In Spanish Trail, Rage and Railing

Spanish Trail, one of Las Vegas' most affluent gated communities, is starting to feel the pinch of the recession.

Some residents are outraged that Spanish Trail association directors have started a $4.1 million remake of the landscaping and plan to collect a $3,350 special assessment from each homeowner over the next two years to pay for it.

Some homeowners say the board should have waited until the economy was stronger and residents are more financially secure before undertaking the project.

Yet, Spanish Trail is no ordinary community. It's residents have included former Major League Baseball pitcher Greg Maddux; former Philadelphia Eagles quarterback Randall Cunningham; Prince Jefri Bolkiah, brother of the Sultan of Brunei; and television celebrity Robin Leach. Even movie director Martin Scorsese rented a home in Spanish Trail for a time.

While some billionaire residents could pay the entire assessment from their wallet, others are retirees living on fixed incomes and some are struggling to avoid bankruptcy or foreclosure, said John Gilardi, a retired building contractor.

Alex Forgette, a retired California lawyer, said he would like to buy a new Mercedes but is driving a 4-year-old Lexus because of the hard times.

"The economic downturn has hit Spanish Trail just like it would anybody else," Forgette said.

Mike Brenesell, a marketing consultant, said he doesn't object to needed maintenance work but he said much of the work should be delayed because many residents are dealing with financial hardships that make the assessment onerous.

"Ninety percent of the people were against this assessment at this time," he said.

Even some homeowners who can afford the assessment are upset that the landscaping project involve chopping down mature palm trees, pine trees and cottonwood trees that lined some of the streets.

"I don't mind seeing some trees removed but not those beautiful palms," Brenesell said.

Forgette said: "They have been there for years, and we think they're beautiful and spell Spanish Trail,"

Dr. Lane Smith, a plastic surgeon, also is unhappy with the tree removal.

"They originally told us they would make the place look like Italy. All they have done is make it look like a desert, not even a very nice desert," Smith said. "We feel like it's damaging our property values."

Some residents are threatening lawsuits, said Spanish Trail managing director Asa Ashcraft. Xanadu SJ C Family Trust, which is apparently controlled by time-share operator Stephen Cloobeck, filed two lawsuits earlier this month in Clark County District Court against directors of two homeowners association boards and managing director Ashcraft.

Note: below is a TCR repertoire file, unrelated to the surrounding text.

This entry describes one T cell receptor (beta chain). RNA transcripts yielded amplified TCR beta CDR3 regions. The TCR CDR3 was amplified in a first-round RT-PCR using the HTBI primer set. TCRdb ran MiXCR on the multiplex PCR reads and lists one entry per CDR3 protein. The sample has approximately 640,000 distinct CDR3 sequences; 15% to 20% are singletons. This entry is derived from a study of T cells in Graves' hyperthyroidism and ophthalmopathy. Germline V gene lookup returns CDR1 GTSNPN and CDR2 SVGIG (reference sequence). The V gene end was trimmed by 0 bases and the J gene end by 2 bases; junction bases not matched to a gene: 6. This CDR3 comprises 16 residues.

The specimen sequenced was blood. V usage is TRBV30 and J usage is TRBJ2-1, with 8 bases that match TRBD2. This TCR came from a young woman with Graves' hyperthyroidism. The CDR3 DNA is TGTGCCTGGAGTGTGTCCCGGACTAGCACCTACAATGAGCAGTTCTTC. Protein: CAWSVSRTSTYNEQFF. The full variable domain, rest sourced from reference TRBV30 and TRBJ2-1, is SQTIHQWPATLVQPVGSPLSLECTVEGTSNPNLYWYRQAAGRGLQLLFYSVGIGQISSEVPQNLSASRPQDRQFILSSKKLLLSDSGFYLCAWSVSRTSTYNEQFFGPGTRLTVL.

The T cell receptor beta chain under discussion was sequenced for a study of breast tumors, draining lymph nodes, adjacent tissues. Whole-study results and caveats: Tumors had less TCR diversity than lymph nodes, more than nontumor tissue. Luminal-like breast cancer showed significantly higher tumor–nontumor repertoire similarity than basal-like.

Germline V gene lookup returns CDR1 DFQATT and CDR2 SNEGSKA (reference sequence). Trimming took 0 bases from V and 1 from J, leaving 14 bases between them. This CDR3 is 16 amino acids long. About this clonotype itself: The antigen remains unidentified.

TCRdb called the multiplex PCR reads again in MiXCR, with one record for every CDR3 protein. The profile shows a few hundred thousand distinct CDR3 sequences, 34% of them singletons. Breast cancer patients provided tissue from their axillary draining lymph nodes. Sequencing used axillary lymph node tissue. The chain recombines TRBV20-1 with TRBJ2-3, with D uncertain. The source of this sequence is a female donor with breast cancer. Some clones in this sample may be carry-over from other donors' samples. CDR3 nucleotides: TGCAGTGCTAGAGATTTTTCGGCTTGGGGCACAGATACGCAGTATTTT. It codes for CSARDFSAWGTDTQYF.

Ashcraft referred a call for comment to attorney Sean Anderson, who said he could not comment until he saw the lawsuits. He didn't respond a request for comment after being sent copies of the lawsuits.

The Spanish Trail newsletter, 89113, last spring reported that the homeowners association received a $262,000 check from the Southern Nevada Water Authority so it could remove turf to reduce the amount of water needed for irrigation.

In a lawsuit against the Spanish Trail Master Association, Xanadu complained that palm trees at the West Gate Entrance to Spanish Trail were cut down and the guard house demolished earlier this month. The palm trees previously screened the plaintiff's house from views and noise on Tropicana.

In a second lawsuit against Estate West at Spanish Trail Associates, Xanadu said the defendants last year directed workers to cut down cottonwood trees and other 25 year-old-trees on Cascade Creek Lane where the plaintiff owns a house.

The lawsuits claim that the homeowners association boards didn't obtain consent from homeowners in Spanish Trail. Plaintiff's attorney Elizabeth Brennan, who also is general counsel and executive vice president of Cloobeck's Diamond Resorts International, said she asked the master association to delay removal of any remaining palm trees so she could seek an injunction in court, but she said the work continued.

The lawsuits accuse the boards of breach of fiduciary duty, constructive fraud, negligence, conversion and wrongful taking of property.

Last February, a group of residents told the board about their opposition to the landscaping program.

"The room was just packed with people," Gilardi said.

Project opponents earlier this month were able to present the Spanish Trail board with a petition signed by 180 of 1,250 homeowners despite the difficulty in obtaining homeowners' names, he said.

Gilardi said the board needs a vote of approval from homeowners before it can start a project that costs more than 5 percent of the homeowners association's budget. However, he said the Spanish Trail board started the $4.1 million project even though it exceeds the association's $3.9 million annual budget and homeowners were not given a chance to vote.

"There was no input from the homeowners," Gilardi said. "This was done behind closed doors."

In a letter earlier this month, however, Ashcraft gave some homeowners within 500 feet of entrances an opportunity to vote for or against proposed new entry gate structures.

Contact reporter John G. Edwards at or 702-383-0420.